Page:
The Back Blurb Sells Your Book: thoughts on novel-blurbing


Now.  If you had, say, recently completed a novel and were, oh I don’t know, picking out blurbs to sell said novel– you’d probably reject “capably written sentences” or “fair-to-middlin’ characters”.

Yet, yesterday in the library, I flipped a paperback novel over and saw the following:

“..the characters here are appealing.”

‘..poignant story..”


I slammed the book back into the shelf.

Hollywood Producer in my Head:  What the F?  “Appealing”? “Amusing”?  That’s the half-assed way you describe your horrifically shy, gaseous and drooling friend to another friend who may possibly date her.  “Well, she’s amusing– she’s got kind of a poignant background.”  Is your book a f*!@ng charity case? Blurbs cannot hedge bets.  They don’t whisper, they scream.  Forgo “Gentle humor” if you can instead say “Cough-blood out loud funny”.

Hollywood producers aside, you can overdo the blurb thing.

Case in point:  The grotesquely over-used “This book will change your life” or, worse, its coy counterpart “Buyer beware: This book just may change your life.”  Plenty of books have changed my life, sure, but I don’t like them bragging about it.  And yet.

And yet– it works.  On me, you, everybody.  “This book has changed my life” has tipped me over to buying a book.  I mean what if it’s true this time?  I’m a sucker for change-your-life crap– I simply cannot afford to take the chance on missing out.  Good Lord.  Not at my age.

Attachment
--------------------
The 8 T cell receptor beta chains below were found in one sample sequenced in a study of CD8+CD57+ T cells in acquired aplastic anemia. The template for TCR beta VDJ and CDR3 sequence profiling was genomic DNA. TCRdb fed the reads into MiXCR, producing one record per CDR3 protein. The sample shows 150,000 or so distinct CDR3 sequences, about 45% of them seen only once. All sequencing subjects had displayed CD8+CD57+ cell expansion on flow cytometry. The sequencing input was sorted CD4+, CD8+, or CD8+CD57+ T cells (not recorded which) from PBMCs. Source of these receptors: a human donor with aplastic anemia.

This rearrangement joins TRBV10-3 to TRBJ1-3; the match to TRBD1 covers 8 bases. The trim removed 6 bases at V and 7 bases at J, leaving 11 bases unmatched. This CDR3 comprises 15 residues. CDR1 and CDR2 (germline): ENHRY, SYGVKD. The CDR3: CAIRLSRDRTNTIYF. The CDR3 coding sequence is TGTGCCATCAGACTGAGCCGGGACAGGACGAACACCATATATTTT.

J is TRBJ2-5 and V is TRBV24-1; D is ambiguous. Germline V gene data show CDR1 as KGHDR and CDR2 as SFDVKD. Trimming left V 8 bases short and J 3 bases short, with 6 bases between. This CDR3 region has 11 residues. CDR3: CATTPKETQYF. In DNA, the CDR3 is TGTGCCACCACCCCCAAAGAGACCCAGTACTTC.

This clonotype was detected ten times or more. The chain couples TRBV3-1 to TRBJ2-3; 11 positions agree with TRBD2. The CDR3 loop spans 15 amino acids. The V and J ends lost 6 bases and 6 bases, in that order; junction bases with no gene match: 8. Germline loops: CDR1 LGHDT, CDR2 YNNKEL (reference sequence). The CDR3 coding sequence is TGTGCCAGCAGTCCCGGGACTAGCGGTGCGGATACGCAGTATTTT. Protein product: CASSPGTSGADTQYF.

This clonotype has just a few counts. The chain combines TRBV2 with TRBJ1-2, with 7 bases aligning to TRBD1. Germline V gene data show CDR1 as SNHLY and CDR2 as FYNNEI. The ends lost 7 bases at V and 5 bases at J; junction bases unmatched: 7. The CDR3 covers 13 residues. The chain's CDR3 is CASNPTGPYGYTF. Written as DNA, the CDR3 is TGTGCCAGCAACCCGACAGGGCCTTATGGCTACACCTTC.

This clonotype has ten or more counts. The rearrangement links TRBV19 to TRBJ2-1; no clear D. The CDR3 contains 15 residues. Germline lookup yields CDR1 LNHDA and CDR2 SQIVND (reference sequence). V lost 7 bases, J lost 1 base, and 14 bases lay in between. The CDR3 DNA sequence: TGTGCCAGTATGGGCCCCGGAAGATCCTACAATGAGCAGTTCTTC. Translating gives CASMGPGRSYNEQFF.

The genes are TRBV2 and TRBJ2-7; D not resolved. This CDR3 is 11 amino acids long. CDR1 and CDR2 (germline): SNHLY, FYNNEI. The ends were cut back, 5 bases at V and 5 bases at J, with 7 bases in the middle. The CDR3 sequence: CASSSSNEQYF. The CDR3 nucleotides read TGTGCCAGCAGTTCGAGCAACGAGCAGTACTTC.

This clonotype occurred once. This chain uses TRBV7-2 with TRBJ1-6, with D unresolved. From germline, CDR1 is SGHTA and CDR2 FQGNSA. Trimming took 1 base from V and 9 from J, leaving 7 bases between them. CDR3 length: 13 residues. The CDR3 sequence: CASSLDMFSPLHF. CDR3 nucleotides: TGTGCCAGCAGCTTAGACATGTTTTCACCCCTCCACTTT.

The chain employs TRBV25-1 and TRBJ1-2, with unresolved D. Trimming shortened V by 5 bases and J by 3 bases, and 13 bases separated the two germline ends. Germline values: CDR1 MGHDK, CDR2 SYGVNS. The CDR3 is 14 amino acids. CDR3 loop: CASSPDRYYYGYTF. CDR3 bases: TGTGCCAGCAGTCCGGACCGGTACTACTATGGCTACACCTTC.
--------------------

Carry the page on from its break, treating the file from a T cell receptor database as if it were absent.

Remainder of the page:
“Great front covers grab a reader’s attention.  But it’s the back blurb that sells the book.” (Conventional Wisdom that is also probably true)


Thanks for stopping by.

Slightly Related Addendum:  Two marvelous fiction sentences plus their back blurbs:

1).  “Obviously, he knew he had innards, he was not an imbecile, but so repulsive did he find the idea that his handsome body might be stuffed like a holiday stocking with slippery, snaky coils of steaming guts; undulating meat tubes choked with vile green and yellow biles, vast colonies of bacteria, fetid gases, and gobs of partially digested foodstuffs, that he blocked the fact from his cognizance, preferring to believe that his corporeal cavity — and that of any woman to whom he was romantically attracted– was powered not by throbbing hunks of slimy, blood-bathed tissue but by a sort of ball of mystic white light.” (the great Tom Robbins, Fierce Invalids Home From Hot Climates)

Blurb on back: “Whoever said truth is stranger than fiction never  read a Tom Robbins novel..” The San Diego Union-Tribune

2)  “She might easily look forward to enjoying an unchanging middle-aged activity, while generations of youth withered round her, and no star, remotely rising, had as yet threatened to dim her unrivalled effulgence.” (the great E.F. Benson, Queen Lucia)

Blurb on back:  “If you do become a Luciaphile– and of course you will– you’ll be in the company of Noel Coward, Gertrude Lawrence, W.H. Auden and Cyril Ritchard.” Detroit News

That, my friend, is a damn blurb.


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